San José, Costa Rica, since 1956

Eyeing Another Bean to Make Sweet Cash

LA ARGENDORA, Guanacaste – The best vanilla growers, says Amelia Paniagua, are the ones who love their vanilla.

“You have to coddle your vanilla plants,” she tells a small group of microfarmers in this tropical agrarian community tucked behind the verdant knob of Rincón de la Vieja Volcano.

Paniagua heads a multi-institutional effort in the northwestern province of Guanacaste to spur sustainable economic growth in one of the more financially forsaken corners of the country by cultivating the lucrative orchid.

After saffron, vanilla is the most expensive spice in the world. Paniagua estimates that the average world market price of vanilla beans is between $150 and $320 per kilogram.

Fausto López planted 200 vanilla seedlings two years ago. Today, they climb up his orange trees. The natural posts support the vanilla vines’ vigor. The symbiotic relationship makes it easier for farmers like López to transition to vanilla cultivation without razing their pre-existing, fruit-bearing trees.

Cultivating vanilla as a dual crop is also aimed at conserving forests. It provides a sustainable alternative for farmers who have traditionally cleared first-growth trees – now often endangered – to create open, cattle-grazing parcels. And it is simultaneously a vehicle for reforestation. Replanted mahogany, cedar and laurel trees act as natural trellises for vanilla vines.

López, however, must wait another year  before he beholds his first orchid flower,and the vanilla won’t be ready for commercialization until a year after flowering.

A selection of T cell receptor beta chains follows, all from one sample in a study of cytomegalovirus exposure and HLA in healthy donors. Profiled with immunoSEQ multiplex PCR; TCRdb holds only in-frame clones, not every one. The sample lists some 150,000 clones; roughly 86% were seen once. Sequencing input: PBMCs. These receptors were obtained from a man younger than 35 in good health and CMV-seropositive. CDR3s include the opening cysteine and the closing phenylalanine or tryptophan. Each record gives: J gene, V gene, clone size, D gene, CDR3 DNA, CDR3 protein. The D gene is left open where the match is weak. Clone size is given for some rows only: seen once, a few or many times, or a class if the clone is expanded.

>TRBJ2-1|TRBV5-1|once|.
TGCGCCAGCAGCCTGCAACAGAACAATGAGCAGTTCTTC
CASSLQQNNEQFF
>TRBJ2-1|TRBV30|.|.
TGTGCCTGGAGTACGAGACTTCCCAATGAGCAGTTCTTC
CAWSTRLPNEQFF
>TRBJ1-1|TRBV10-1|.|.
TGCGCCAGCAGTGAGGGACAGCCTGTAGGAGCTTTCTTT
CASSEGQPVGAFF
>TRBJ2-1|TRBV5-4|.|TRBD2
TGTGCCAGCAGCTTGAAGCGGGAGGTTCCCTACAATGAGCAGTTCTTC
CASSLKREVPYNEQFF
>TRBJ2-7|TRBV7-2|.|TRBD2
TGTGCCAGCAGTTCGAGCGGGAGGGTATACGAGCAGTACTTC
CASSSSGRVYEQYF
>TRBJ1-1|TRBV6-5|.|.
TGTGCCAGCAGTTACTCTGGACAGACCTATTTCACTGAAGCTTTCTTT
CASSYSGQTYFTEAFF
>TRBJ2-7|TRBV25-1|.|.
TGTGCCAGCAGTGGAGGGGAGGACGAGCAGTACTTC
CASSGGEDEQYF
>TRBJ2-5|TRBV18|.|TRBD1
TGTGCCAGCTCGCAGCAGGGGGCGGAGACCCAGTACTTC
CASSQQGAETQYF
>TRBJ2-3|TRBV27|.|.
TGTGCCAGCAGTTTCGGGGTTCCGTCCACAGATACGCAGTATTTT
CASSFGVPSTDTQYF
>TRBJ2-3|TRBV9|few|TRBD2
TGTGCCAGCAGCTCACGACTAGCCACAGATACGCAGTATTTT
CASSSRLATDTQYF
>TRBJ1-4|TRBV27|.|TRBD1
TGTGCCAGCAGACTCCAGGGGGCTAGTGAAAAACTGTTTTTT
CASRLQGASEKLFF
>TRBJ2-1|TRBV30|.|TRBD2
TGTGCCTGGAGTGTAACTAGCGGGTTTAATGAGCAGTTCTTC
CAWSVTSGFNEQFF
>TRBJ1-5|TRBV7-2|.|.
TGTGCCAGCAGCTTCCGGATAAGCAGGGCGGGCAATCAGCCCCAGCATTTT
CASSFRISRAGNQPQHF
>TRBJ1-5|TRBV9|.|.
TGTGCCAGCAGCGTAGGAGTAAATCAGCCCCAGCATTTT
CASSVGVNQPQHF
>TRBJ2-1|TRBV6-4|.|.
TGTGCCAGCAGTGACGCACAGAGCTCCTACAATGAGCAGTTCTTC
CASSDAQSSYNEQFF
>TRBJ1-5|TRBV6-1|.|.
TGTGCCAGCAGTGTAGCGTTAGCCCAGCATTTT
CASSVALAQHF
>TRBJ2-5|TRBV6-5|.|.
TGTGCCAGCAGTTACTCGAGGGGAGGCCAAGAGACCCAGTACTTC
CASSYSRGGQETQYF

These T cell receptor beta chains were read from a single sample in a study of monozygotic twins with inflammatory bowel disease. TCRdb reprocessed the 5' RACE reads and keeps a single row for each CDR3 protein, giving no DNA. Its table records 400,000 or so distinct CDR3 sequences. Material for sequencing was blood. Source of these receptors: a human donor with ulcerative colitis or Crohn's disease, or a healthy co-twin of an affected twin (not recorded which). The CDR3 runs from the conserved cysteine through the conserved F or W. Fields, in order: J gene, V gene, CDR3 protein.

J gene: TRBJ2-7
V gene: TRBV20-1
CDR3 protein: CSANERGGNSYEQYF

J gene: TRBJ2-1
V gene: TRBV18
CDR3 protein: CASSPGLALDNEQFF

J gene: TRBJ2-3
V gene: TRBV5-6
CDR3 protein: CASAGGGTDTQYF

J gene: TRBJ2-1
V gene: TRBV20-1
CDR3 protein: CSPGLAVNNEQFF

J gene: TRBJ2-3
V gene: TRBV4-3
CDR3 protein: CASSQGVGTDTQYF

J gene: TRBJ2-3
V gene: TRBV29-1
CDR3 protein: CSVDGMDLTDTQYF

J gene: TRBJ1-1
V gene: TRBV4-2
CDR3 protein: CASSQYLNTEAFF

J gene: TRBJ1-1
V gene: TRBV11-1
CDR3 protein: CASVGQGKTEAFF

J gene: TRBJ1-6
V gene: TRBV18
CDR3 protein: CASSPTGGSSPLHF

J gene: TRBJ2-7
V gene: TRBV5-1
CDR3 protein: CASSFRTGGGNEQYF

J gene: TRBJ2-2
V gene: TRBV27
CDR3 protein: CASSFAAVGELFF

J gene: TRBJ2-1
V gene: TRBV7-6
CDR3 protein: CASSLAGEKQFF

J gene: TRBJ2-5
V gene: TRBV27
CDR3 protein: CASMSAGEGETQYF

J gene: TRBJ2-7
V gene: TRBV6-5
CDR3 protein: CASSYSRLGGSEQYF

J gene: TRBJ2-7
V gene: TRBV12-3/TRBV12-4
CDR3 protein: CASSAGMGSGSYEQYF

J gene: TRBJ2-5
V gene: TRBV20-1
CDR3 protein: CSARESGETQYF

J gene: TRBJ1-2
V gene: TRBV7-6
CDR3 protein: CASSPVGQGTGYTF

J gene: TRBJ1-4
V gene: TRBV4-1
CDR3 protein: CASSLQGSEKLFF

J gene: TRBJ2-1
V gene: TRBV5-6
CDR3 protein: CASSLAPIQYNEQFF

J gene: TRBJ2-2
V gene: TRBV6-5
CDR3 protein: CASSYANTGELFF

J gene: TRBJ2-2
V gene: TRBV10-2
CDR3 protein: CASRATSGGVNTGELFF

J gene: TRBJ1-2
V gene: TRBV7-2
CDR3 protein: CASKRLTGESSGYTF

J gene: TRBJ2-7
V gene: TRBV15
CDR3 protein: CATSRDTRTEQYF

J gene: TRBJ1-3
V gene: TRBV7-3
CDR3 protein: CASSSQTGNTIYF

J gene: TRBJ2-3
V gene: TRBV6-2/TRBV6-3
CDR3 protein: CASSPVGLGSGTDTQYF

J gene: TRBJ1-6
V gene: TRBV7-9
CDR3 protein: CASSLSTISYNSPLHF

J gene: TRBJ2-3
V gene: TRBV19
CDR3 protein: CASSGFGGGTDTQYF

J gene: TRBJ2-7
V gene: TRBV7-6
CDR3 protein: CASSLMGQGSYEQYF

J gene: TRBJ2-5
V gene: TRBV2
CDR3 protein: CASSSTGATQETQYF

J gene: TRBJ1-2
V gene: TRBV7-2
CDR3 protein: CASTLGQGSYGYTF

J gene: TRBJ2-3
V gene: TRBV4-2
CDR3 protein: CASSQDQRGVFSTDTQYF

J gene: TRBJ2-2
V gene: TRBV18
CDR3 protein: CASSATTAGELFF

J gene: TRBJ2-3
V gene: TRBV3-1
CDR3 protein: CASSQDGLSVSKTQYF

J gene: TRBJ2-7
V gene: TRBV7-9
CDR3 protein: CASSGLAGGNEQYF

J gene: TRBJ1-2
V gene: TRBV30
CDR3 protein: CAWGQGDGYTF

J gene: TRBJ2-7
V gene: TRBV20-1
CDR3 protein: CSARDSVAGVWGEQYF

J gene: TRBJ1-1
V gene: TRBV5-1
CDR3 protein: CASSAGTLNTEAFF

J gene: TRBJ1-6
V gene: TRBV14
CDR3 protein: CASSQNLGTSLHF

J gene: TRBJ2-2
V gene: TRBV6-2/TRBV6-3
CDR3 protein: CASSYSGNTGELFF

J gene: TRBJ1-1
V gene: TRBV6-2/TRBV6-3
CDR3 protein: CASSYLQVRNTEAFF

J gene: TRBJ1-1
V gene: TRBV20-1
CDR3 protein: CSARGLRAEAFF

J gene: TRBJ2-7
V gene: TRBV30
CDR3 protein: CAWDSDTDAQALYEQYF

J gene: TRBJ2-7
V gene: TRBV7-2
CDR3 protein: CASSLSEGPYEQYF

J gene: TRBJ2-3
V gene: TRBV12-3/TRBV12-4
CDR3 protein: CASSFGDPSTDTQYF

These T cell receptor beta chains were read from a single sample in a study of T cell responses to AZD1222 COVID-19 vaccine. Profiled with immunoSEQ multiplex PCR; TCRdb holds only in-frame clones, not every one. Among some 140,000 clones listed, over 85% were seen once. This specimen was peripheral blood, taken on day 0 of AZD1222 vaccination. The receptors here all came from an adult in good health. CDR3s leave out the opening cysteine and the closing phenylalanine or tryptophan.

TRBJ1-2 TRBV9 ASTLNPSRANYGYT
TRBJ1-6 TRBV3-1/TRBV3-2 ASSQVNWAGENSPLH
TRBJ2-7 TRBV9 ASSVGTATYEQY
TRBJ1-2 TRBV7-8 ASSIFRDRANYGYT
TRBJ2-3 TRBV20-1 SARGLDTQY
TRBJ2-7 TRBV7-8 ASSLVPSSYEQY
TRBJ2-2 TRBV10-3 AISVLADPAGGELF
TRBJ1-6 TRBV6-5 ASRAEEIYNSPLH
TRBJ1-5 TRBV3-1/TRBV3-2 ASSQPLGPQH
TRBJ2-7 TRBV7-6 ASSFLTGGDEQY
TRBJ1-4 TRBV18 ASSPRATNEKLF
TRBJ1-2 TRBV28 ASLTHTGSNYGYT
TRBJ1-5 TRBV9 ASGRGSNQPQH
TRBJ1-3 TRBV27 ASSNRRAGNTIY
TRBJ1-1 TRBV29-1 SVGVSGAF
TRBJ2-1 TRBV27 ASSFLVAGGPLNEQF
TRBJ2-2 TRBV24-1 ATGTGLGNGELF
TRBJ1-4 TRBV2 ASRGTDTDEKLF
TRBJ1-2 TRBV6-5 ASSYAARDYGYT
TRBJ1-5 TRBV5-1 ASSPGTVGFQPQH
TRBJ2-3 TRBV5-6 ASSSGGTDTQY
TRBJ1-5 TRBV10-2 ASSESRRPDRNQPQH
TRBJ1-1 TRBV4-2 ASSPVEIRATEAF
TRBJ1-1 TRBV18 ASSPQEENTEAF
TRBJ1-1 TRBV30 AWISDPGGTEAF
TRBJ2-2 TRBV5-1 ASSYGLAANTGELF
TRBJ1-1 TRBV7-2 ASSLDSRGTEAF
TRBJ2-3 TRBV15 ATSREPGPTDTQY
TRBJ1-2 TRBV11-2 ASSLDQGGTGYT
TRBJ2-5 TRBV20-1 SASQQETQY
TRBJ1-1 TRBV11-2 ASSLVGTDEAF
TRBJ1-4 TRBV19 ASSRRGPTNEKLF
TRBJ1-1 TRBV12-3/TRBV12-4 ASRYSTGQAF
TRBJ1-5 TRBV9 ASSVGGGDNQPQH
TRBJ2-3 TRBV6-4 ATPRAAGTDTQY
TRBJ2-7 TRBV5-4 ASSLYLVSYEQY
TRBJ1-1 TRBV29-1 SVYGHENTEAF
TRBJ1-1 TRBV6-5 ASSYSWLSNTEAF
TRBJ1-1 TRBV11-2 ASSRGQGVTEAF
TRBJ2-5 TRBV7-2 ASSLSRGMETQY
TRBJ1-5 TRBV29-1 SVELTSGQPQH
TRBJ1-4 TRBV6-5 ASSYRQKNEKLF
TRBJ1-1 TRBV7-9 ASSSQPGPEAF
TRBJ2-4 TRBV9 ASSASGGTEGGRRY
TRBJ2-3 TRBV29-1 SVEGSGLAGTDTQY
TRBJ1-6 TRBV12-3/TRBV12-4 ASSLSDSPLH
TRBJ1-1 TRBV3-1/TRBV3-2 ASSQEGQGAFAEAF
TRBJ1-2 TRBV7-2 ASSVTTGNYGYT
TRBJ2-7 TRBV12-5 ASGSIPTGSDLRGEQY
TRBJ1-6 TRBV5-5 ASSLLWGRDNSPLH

The initial process, from seed to sale, takes four years, after which the plant will yield an annual harvest.

The project plans to provide each farmer with 1,000 vanilla plants. Once flowering, each plant will produce one kilogram of green vanilla, which sells for about $50 per kilogram. Eventually, says Paniagua, vanilla growers could reap 20,000 kilograms of green vanilla per hectare.

Yet for years aid organizations have targeted micro-farmers for grassroots, profitgenerating agricultural evolutions. Often, exploitable crops replace sustainable farming, but the success of the new planting is undermined by fickle market prices.

“Not even half of the global demand for vanilla is being met,” says Carlos Avila, who is also in charge of the project. “And the market is constantly growing. More and more products are using vanilla, while there is a general trend away from synthetic imitations.” Vanilla is an ingredient in food, liquor, tobacco, cosmetic, perfume and pharmaceutical products.

Vanilla’s scarcity and market value are partly a consequence of the plant’s finicky nature and the resulting time and labor investment. Avila estimates the project will need to invest more than $26,000 over four years per producer.

While vanilla is one of the most challenging crops to cultivate, neophyte growers will benefit from the know-how of more than a dozen trained specialists from a handful of government and university organizations.

And once the plants begin producing fruit, maintenance costs will drop to $2,500 a year.

The Agriculture and Livestock Ministry and the NationalUniversity are the project’s primary benefactors. About 8,000 vanilla seedlings are slated for planting in La Argendora next year.

If successful, the vanilla vitalization could change the economic fate of a 42-family community entrenched in Costa Rica’s breathtaking hinterland.

“Eventually, we hope to develop tourism here,” says Paniagua as she stands in López’s sunlit orange tree grove that one day will be woven with orchid-laden vanilla vines.


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